Meeting victims of nuclear accidents (2001)

I went with Doctor Kai of the Juno Group to Kiev, Ukraine. Every year, we bring a few dozen victims who suffered in the Chernobyl disaster to Japan and go to onsens and such. They say how the air is so nice in Japan.

Through my connections from that, and the fact that I am a hibakusha, I was able to go. Kiev is a few dozen kilometres from Chernobyl, so for those who were evacuated from there, it’s just like being evacuated to the countryside as we were during WWII. When the accident happened, apparently, they were told to take two days’ worth of clothes and get on the bus, then they’ve never been able to go back home.

Kiev is a truly breathtaking city. The city is filled with trees, with an abundance of green. Underneath the green, radioactive waste is still buried. You can’t see any signs of radiation above the surface. It’s not something you can see.

There were two cows at a house, in a village we visited. The people I visited told me that the cow was their livelihood, their only income was collecting and selling the milk from the cows. But the cows’ feed was the grass on top of the radiation. They know it’s polluted, but if they run, they wouldn’t have any way to support themselves. They were thankful to the cow for helping them maintain their livelihood. It was their only choice.

If their child got sick and they tried to call an ambulance, they had to pay for the petrol first. Everybody in the town was a victim, so poor they couldn’t even call an ambulance. They all knew that, but they couldn’t move further away, so they just accepted it and went on with life. I heard it from everybody there.

They all gathered in a meeting hall and invited me. I told them that I was a hibakusha from Hiroshima and they asked me “What did the people of Hiroshima eat to get better?” They asked so many questions like “did you eat mushrooms?”

They didn’t have much interest in the damage of the bombing. So I didn’t talk to them about it. Instead, I talked with them about what we ate, how we rebuilt. How I lived during the reconstruction. Kiev is a few dozen kilometres from where the accident was. This year, it’s 33 years since the accident. When I went, it was only 15 years after it.

I visited a primary school. It was a small school, but the principal told me that every student there had cancer. Even 15 years later, the kids who hadn’t directly been affected by the accident, even those born years after it, they had developed cancer. I took a bunch of older microscopes with me from hospitals in Hiroshima, as a gift to the hospitals there. Then the day after I delivered them to the hospital, I found them being sold at a bazaar.

In Japan, doctors study hard, get paid very well, well enough to make regular office workers jealous. But in the Ukraine, their pay isn’t any different. So they needed to do things to make a living. Not for the hospital, but just to live, they sold those microscopes at the bazaar. When we saw that, Doctor Kai said “We brought those form Hiroshima, hoping that children could use them…” But neither of us could say the truth.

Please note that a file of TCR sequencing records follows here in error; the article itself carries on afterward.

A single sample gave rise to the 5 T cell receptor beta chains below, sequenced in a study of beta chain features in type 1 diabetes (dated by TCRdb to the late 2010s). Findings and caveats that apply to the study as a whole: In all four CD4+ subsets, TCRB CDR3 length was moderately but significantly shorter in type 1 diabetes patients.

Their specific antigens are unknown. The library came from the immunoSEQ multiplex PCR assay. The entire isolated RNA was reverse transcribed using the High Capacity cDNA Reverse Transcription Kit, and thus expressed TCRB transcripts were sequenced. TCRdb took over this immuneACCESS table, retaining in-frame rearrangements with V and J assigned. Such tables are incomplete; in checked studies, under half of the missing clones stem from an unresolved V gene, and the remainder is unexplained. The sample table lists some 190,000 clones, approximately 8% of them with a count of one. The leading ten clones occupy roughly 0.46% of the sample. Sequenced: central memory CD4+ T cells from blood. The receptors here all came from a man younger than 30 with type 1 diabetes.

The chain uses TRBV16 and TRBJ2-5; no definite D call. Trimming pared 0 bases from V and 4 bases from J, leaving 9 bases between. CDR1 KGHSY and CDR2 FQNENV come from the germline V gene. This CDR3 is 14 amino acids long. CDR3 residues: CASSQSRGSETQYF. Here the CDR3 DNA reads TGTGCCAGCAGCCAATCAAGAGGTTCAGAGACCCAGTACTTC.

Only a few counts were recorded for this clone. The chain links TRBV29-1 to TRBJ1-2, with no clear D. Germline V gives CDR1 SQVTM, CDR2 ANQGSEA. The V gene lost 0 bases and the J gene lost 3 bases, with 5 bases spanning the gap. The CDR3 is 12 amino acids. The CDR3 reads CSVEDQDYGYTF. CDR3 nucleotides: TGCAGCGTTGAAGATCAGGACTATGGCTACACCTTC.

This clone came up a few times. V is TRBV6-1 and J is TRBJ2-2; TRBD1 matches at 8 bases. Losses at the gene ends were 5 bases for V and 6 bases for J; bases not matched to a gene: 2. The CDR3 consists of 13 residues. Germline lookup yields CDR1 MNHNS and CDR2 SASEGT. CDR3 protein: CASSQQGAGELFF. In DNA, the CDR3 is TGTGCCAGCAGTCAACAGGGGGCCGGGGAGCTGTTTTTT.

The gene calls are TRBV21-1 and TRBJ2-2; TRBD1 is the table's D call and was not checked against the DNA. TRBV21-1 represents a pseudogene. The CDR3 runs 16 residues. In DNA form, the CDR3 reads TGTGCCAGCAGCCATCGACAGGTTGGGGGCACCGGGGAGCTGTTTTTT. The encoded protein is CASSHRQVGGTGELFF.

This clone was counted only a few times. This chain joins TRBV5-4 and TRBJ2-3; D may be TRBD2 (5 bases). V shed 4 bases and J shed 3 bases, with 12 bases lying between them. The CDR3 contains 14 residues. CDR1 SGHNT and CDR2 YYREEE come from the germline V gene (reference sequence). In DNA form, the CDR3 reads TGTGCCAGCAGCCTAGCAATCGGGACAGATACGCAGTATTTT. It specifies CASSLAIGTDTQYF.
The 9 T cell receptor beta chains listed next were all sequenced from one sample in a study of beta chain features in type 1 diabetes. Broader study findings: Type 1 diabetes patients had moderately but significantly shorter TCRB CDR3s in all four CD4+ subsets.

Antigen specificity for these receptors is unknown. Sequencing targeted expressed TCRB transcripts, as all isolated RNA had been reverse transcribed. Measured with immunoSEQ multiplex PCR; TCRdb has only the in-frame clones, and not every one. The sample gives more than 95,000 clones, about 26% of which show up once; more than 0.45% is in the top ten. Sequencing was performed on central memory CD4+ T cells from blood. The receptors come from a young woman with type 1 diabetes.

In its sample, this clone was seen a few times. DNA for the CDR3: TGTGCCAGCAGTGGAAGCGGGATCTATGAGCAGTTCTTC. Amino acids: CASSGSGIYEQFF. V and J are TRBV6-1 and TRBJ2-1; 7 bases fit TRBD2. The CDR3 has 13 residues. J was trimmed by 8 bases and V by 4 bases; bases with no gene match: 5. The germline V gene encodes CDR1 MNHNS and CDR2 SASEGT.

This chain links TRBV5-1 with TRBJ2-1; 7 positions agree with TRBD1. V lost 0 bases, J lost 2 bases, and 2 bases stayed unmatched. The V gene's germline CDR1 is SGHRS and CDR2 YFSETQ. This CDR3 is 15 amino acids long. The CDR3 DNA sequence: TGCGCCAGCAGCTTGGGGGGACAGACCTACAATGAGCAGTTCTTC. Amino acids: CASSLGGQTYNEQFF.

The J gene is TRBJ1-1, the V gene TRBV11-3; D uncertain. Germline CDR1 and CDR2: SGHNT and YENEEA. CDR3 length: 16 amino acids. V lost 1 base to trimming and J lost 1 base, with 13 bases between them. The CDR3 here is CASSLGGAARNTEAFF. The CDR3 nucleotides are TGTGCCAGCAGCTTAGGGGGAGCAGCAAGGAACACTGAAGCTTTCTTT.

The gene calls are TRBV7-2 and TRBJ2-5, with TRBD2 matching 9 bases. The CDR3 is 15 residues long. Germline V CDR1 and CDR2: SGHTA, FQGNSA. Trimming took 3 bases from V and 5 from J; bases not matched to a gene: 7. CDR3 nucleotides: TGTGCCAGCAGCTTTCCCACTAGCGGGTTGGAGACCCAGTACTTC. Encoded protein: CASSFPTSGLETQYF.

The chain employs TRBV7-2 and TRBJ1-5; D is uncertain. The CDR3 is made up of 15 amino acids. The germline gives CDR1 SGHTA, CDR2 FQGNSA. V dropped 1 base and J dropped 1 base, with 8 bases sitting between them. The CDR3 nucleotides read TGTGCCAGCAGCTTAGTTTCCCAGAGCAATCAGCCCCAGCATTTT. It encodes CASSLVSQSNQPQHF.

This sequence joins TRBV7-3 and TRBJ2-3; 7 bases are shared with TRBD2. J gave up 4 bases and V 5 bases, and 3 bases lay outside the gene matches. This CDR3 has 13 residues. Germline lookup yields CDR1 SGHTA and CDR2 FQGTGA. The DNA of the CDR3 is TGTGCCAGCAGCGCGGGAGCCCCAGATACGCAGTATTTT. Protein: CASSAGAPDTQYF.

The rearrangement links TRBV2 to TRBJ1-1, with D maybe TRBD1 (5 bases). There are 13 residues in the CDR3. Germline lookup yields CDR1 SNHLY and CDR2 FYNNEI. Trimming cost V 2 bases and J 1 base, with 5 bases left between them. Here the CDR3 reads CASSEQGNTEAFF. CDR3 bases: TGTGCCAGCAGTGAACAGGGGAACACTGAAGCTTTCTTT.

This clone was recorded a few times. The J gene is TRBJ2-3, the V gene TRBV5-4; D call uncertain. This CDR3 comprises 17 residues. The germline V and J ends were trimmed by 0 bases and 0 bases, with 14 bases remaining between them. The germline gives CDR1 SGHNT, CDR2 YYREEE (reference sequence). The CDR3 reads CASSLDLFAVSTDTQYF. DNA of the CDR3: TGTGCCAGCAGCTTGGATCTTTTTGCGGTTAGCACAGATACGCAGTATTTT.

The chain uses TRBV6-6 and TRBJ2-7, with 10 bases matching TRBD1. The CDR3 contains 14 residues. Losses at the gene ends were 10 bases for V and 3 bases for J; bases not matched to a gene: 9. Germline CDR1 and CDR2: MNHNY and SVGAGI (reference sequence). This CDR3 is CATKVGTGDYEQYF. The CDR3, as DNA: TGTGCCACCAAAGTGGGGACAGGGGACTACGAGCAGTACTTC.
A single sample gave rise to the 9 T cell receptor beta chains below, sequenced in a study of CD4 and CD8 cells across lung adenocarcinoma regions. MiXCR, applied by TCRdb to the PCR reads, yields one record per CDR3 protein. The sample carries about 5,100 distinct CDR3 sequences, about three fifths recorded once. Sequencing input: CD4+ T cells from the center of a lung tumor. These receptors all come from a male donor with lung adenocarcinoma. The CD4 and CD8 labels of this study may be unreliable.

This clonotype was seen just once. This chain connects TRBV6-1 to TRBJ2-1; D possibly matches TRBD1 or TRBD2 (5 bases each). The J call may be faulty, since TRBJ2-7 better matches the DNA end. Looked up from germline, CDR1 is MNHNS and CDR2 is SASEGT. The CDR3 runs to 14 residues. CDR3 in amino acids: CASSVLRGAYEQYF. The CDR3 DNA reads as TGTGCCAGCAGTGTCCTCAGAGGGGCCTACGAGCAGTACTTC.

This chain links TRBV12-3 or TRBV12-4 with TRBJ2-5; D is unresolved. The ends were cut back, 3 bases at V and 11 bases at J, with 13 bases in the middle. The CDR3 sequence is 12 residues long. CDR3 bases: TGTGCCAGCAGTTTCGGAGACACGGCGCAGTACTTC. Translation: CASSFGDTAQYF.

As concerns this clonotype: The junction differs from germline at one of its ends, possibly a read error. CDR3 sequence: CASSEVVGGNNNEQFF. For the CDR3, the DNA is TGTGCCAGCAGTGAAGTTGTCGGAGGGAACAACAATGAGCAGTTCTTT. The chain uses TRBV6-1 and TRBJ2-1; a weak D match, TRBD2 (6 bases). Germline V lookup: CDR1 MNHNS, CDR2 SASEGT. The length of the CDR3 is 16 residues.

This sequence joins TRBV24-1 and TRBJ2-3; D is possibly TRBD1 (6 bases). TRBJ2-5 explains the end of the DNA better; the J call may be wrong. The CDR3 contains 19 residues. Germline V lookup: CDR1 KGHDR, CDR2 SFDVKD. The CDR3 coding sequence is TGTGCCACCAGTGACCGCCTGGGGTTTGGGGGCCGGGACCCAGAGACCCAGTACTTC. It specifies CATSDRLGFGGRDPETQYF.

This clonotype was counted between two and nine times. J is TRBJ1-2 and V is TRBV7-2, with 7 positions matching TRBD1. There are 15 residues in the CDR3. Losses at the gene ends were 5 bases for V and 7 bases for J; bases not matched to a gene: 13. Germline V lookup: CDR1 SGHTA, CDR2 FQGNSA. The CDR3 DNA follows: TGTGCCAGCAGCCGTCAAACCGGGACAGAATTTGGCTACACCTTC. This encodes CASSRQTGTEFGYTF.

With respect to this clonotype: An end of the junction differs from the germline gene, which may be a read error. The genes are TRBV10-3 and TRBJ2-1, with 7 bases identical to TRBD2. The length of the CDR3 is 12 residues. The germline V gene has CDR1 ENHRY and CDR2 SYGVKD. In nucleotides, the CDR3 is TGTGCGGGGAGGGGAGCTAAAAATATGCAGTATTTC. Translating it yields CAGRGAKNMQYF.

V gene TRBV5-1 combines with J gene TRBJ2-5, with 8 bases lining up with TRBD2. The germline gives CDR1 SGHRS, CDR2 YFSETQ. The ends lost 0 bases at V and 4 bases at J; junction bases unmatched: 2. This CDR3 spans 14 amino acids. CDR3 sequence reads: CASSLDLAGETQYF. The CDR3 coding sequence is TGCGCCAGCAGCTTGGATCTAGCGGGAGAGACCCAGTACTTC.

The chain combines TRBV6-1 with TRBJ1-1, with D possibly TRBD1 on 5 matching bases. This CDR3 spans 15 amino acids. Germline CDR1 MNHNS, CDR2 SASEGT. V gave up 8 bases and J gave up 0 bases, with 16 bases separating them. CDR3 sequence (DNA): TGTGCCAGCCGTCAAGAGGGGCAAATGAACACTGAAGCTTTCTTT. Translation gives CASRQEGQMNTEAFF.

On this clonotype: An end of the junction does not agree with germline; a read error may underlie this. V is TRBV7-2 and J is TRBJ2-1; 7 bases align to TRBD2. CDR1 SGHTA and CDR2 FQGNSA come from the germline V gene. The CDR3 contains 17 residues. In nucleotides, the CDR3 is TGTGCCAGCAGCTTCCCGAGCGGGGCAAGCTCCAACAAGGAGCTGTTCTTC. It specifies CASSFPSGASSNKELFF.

The older people had lived as Soviets and even though democracy had come, they preferred the communist era. When they were getting paid properly. They had a system, where you have to be a certain age to get a pension, and many people were forced out of jobs, then had to wait for years to get a pension to replace that income. So it’s like they were telling the older people to hurry up and die already, that’s what it felt like.

I had lots of experiences like that. I crossed the German-Polish border too, on a train. There was just a nonchalant announcement, “We are now entering Poland. “Then the train just kept running through the fields. The only thing that differs is the people managing things on that side. They all looked glum. I didn’t think Germans were particularly happy-looking either, but it was different. I’d say hello and wave with a smile, and they’d just ignore than and ask to see my passport.

I just thought, “Hmmmm… So this is what a border is like.” That’s when I started thinking about how ridiculous a concept borders are.

The World Peace Mission (2005)

I went to Lahore, on the Pakistani side of the India-Pakistan border. It’s usually cut-off, like this side is Pakistan, that one is India. But for one day a year, the border gets opened. Soldiers from each country can come and go freely for that one day a year.

I went as part of the World Peace Mission, along with a journalist from the Chugoku Shinbun. To spread the word of Hiroshima. We lined it up perfectly so that our trip would coincide with the day, so that we could participate as well. The military had a grand parade right in front of us, even though there are poor street children in both countries. I wonder just how much money they threw away on those shows of power.

Even now, in the Middle East, there are so many conflicts, people killing each other, it’s beyond comprehension the amount of weapons flowing in there. In the midst of all the adults’ wars, children have to dig through rubbish to try and find things to eat.

There is a Japanese temple set up over there that take care of homeless children.

Even so, in Japan the kids can go to school every day, eat three meals and not miss out on anything in life. People don’t realise how good they have it these days.

It reminds me of the situation just after the bombing, looking at how the people in India and Pakistan were living. We had no food, like they don’t now. Especially in cases where the whole family had died and left orphaned children behind, nobody would give food to them.

Even now there are kids like that in India and Pakistan. Since going there, I started to appreciate just how peaceful Japan is today. When I showed the photos to primary school students, they couldn’t believe it. If they sold even just their uniforms, they’d have enough to feed all the children. Even kids can understand such things.